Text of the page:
Content for the Indian Mujahideen mails was usually written in impeccable English, interspersed with the verses from the holy Koran, a picture of the Gujarat carnage, references to 'atrocities on Muslims' amongst other inflammatory literature.

However, one look at both the emails, that have been sent claiming and counter claiming responsibilities for Wednesday's blast, and the first impression is that the mails have perhaps been sent by an amateur.

A senior Mumbai crime branch official associated with the investigations into the previous blasts observes that, "This time around both the mails appear to be an afterthought almost bordering on pranks"

HuJI, which is not very active in India, is not really known to be sending emails to claim responsibility of an attack. And on the other hand, Indian Mujahideen has never written a mail that appears shabby in language and spelling.

Unlike the previous elaborate mails sent out by the terror outfit Indian Mujahideen, both the emails are short with two lines and four lines each.

The second mail especially has strikingly spelled "Indian Mujahideen' as 'INDIAN MUZAHIDDIN'. The sender has written a mail in roman Hindi which has never been Indian Mujahideen's style.

The content really appears to be plagiarised from national television news channels reporting on why the gates of Delhi high court are crowded on any given working Wednesday.

Indian Mujahideen is also never known to leave individual names as a sign off like 'chotoo' (Chotu) member of INDIAN MUZAHIDDIN.'

The sender's list as compared to that of the Indian Mujahideen is also very basic. While the first email was sent to just two media houses, the second was sent to only one. Indian Mujahideen mails have always been sent to a multiple print, television and international media houses.

The language in both the recent emails appears to be very layman like. The mails also differ in formatting, and fonts. The first email has no signature and makes a demand not to hang Parliament attack accused Afzal Guru.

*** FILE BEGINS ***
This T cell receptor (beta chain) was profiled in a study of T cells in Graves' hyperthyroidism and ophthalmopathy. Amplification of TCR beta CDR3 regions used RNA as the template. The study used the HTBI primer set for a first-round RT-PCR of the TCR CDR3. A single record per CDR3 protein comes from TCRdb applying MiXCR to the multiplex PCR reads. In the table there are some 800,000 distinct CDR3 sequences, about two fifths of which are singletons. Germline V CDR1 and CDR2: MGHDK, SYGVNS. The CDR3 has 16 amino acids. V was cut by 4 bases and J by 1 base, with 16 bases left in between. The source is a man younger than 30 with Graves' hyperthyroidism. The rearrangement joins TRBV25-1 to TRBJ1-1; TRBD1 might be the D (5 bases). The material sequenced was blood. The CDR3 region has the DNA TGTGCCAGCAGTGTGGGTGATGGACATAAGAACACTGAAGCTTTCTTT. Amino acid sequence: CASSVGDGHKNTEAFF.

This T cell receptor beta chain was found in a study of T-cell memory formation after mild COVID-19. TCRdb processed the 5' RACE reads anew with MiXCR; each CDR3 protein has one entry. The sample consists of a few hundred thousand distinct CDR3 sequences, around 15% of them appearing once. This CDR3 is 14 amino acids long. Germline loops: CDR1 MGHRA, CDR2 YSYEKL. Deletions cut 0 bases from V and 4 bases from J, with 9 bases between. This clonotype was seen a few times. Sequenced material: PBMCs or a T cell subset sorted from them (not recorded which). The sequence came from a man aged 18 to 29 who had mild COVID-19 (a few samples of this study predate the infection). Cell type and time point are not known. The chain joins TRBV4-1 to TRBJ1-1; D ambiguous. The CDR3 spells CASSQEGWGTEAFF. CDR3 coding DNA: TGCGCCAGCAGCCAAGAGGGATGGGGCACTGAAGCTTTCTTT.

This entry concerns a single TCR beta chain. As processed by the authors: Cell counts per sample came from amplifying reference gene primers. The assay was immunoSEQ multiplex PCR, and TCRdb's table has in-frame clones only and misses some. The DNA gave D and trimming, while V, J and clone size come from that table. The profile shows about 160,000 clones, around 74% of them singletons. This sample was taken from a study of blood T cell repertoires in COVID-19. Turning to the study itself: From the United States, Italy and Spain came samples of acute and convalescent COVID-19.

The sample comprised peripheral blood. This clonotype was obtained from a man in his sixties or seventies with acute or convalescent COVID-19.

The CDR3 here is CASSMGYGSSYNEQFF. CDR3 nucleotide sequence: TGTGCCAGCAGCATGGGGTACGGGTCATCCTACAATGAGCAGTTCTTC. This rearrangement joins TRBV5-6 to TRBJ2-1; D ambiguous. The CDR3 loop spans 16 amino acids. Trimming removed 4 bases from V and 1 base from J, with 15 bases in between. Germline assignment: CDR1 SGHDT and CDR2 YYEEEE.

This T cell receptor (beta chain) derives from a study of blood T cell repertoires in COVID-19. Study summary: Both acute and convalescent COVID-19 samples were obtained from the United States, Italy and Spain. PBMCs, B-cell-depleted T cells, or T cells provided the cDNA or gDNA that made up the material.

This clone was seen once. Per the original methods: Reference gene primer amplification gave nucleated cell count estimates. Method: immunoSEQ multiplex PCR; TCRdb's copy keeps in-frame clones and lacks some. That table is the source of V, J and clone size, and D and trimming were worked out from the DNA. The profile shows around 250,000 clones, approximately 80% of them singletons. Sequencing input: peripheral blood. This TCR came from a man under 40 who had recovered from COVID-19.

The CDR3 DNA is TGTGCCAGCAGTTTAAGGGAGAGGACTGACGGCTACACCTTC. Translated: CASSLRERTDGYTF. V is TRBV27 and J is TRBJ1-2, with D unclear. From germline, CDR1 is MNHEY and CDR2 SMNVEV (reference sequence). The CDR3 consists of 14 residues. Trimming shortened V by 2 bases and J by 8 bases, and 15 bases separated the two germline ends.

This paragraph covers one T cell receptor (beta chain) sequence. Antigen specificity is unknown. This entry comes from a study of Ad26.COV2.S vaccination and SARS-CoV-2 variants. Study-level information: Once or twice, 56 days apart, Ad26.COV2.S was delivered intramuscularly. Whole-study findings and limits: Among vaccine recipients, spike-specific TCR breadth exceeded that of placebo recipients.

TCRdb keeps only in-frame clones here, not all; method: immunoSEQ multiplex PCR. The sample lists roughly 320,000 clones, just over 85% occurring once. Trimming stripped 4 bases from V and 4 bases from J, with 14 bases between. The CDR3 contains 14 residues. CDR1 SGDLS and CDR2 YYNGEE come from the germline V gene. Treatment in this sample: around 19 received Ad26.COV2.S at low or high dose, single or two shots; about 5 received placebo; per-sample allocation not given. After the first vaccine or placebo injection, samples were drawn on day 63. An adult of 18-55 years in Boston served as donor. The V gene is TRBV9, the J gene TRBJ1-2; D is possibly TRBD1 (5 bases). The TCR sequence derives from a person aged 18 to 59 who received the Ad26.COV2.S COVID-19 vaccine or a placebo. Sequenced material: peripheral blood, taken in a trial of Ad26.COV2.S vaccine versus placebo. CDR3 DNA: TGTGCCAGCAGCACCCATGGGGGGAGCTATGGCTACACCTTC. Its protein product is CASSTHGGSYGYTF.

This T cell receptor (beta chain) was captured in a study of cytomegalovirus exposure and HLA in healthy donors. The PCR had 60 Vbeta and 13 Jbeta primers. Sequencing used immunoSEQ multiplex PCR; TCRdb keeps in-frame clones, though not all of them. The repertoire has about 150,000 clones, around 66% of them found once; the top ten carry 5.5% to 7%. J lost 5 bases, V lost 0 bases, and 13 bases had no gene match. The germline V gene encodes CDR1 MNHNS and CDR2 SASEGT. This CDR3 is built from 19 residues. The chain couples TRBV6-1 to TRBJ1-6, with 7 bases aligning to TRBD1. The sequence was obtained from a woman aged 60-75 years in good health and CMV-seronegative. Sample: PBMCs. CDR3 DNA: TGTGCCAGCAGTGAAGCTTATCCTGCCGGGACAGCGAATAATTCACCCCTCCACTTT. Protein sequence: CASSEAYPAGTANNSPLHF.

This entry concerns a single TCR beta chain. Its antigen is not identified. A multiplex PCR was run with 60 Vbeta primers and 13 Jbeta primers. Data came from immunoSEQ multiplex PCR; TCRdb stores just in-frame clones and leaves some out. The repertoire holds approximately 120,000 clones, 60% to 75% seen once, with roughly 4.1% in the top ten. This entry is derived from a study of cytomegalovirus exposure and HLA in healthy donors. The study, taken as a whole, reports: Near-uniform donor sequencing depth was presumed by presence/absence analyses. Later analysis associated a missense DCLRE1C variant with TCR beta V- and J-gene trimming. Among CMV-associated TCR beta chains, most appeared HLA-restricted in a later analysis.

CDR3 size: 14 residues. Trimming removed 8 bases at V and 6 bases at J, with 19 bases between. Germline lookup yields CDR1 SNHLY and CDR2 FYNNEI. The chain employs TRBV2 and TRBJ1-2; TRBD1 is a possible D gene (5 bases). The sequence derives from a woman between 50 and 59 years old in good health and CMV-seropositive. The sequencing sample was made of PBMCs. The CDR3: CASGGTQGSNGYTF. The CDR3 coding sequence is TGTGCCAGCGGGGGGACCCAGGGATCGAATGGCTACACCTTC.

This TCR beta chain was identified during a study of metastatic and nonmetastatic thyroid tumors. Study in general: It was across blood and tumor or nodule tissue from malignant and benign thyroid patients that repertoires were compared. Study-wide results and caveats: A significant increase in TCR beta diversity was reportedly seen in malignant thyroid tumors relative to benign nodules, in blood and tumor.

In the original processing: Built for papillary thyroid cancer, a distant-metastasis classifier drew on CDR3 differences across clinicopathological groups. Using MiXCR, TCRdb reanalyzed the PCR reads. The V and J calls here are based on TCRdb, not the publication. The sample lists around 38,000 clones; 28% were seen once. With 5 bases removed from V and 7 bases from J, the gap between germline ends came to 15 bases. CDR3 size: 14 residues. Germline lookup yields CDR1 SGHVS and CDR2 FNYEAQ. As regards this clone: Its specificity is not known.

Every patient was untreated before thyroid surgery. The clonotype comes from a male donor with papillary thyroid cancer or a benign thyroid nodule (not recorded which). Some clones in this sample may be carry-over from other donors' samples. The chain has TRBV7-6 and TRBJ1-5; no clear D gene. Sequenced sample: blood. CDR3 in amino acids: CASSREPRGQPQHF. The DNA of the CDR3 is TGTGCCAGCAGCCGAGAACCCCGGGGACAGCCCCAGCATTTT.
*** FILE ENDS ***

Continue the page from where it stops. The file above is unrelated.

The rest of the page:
Again on this front, Indian Mujahideen is known to seek revenge and never make any particular demands, while issuing threats to target other key locations.

Timing of the mails also gives credence to police's theory that the mails have been sent as an afterthought. Besides the mails appear to have been sent through stationary computers, which is totally different from hacking unsecured wifi networks and sending mails on the move. 

Perhaps the senders are trying to ape the modus operandi adopted by the Indian Mujahideen. Investigators are also working on a conjecture that this is "perhaps because a number of blast cases executed by the IM have gone undetected so far," says an official from the NIA.

This also points to a possibility that the perhaps this is a separate group and will have to be investigated differently.

And while, home ministry and NIA officials confirm that they are taking each lead, including the terror mails, seriously, privately NIA officials believe that the mails may well turn out to be pranks. However, as of now, verification of facts in underway, even as speculations are rife. 

Toral Varia